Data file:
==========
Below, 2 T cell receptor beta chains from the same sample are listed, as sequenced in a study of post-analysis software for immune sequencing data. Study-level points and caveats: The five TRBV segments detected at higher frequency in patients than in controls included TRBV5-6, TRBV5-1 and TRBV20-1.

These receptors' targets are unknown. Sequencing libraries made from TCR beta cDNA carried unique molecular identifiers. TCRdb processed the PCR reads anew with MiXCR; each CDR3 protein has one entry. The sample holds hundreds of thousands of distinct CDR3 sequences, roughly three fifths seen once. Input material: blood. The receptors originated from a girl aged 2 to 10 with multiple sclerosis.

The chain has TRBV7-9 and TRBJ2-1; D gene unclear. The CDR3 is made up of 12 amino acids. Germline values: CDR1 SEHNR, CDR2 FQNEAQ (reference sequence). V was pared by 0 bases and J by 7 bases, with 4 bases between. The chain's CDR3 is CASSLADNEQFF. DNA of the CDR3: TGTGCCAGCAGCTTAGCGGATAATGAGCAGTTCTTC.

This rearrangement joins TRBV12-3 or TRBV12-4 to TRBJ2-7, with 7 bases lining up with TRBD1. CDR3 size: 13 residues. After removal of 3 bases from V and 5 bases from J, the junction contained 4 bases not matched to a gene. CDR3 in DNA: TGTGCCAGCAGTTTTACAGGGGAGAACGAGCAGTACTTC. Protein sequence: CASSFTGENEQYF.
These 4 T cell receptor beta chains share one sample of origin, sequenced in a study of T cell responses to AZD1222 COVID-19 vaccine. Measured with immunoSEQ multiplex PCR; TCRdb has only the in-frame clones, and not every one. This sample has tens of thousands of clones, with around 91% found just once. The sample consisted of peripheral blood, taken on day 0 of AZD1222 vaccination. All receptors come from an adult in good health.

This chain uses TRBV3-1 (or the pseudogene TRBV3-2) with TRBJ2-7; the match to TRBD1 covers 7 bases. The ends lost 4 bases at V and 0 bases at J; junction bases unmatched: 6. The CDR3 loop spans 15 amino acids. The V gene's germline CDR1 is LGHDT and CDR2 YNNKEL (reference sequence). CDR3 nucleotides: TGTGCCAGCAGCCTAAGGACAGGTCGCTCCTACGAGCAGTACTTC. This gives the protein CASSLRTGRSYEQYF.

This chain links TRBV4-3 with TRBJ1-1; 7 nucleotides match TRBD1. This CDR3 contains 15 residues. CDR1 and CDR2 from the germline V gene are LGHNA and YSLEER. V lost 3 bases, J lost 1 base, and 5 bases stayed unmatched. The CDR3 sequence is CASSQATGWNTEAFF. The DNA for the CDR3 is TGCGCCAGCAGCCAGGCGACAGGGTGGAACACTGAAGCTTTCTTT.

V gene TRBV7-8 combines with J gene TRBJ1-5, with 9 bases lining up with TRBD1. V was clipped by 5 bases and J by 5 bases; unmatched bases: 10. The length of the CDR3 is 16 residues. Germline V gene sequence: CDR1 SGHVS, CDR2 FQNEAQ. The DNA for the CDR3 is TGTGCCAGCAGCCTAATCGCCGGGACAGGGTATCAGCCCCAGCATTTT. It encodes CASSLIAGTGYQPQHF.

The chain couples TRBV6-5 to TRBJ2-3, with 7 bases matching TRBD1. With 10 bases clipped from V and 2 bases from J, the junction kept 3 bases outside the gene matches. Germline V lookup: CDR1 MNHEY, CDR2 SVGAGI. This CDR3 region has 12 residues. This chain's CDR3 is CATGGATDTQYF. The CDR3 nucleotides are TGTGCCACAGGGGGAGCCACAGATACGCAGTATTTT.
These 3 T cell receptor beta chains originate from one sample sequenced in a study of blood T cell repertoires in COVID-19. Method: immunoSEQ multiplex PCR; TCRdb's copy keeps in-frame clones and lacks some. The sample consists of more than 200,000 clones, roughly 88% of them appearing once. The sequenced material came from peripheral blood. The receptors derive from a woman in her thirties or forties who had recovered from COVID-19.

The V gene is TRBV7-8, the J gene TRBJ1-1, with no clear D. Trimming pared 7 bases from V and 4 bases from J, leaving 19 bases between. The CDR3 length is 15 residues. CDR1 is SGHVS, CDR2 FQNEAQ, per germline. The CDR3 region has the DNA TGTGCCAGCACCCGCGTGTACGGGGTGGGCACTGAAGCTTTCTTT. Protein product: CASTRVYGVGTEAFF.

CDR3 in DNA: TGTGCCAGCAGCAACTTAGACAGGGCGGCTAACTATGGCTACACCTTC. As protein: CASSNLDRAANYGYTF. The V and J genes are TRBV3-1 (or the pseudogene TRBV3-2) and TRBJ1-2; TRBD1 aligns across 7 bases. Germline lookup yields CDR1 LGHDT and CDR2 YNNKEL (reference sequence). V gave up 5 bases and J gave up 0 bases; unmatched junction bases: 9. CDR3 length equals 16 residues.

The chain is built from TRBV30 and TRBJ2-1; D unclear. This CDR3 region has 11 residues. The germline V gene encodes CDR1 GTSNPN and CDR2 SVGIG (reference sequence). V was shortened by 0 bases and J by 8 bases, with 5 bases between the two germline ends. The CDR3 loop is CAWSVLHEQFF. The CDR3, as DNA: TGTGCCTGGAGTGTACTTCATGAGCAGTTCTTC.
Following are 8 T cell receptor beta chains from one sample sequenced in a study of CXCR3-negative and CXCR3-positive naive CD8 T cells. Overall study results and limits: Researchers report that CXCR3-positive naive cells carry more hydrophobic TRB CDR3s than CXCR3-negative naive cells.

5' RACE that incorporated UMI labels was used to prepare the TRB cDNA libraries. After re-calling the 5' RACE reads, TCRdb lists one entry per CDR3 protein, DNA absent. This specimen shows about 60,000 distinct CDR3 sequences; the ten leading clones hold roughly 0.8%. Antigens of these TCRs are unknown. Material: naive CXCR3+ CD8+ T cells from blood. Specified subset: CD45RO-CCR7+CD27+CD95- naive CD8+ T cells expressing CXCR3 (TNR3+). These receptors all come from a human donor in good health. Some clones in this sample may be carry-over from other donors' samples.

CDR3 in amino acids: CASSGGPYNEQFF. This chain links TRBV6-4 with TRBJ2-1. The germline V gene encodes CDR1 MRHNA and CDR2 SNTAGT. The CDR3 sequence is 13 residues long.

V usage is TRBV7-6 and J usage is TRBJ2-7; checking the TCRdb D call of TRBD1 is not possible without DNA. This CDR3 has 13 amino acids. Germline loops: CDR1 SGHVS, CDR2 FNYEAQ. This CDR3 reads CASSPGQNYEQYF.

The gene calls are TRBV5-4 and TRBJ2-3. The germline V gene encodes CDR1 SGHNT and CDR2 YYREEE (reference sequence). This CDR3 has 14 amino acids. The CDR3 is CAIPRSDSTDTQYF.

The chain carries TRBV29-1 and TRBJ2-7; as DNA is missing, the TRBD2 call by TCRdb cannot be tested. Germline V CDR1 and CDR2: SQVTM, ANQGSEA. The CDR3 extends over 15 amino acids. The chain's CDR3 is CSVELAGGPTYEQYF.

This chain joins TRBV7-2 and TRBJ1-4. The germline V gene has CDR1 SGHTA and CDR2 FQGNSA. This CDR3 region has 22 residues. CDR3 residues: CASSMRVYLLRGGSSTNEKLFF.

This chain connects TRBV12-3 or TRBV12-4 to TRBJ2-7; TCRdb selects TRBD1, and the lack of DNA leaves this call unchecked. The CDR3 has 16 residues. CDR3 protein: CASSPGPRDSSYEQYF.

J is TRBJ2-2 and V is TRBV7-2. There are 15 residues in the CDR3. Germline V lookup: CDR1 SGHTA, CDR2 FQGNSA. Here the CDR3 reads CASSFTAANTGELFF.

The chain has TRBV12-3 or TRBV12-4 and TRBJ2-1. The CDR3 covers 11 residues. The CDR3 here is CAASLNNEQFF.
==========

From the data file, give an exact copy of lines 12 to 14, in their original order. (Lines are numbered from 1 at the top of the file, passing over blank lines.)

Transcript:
CDR3 in DNA: TGTGCCAGCAGCAACTTAGACAGGGCGGCTAACTATGGCTACACCTTC. As protein: CASSNLDRAANYGYTF. The V and J genes are TRBV3-1 (or the pseudogene TRBV3-2) and TRBJ1-2; TRBD1 aligns across 7 bases. Germline lookup yields CDR1 LGHDT and CDR2 YNNKEL (reference sequence). V gave up 5 bases and J gave up 0 bases; unmatched junction bases: 9. CDR3 length equals 16 residues.

The chain is built from TRBV30 and TRBJ2-1; D unclear. This CDR3 region has 11 residues. The germline V gene encodes CDR1 GTSNPN and CDR2 SVGIG (reference sequence). V was shortened by 0 bases and J by 8 bases, with 5 bases between the two germline ends. The CDR3 loop is CAWSVLHEQFF. The CDR3, as DNA: TGTGCCTGGAGTGTACTTCATGAGCAGTTCTTC.
Following are 8 T cell receptor beta chains from one sample sequenced in a study of CXCR3-negative and CXCR3-positive naive CD8 T cells. Overall study results and limits: Researchers report that CXCR3-positive naive cells carry more hydrophobic TRB CDR3s than CXCR3-negative naive cells.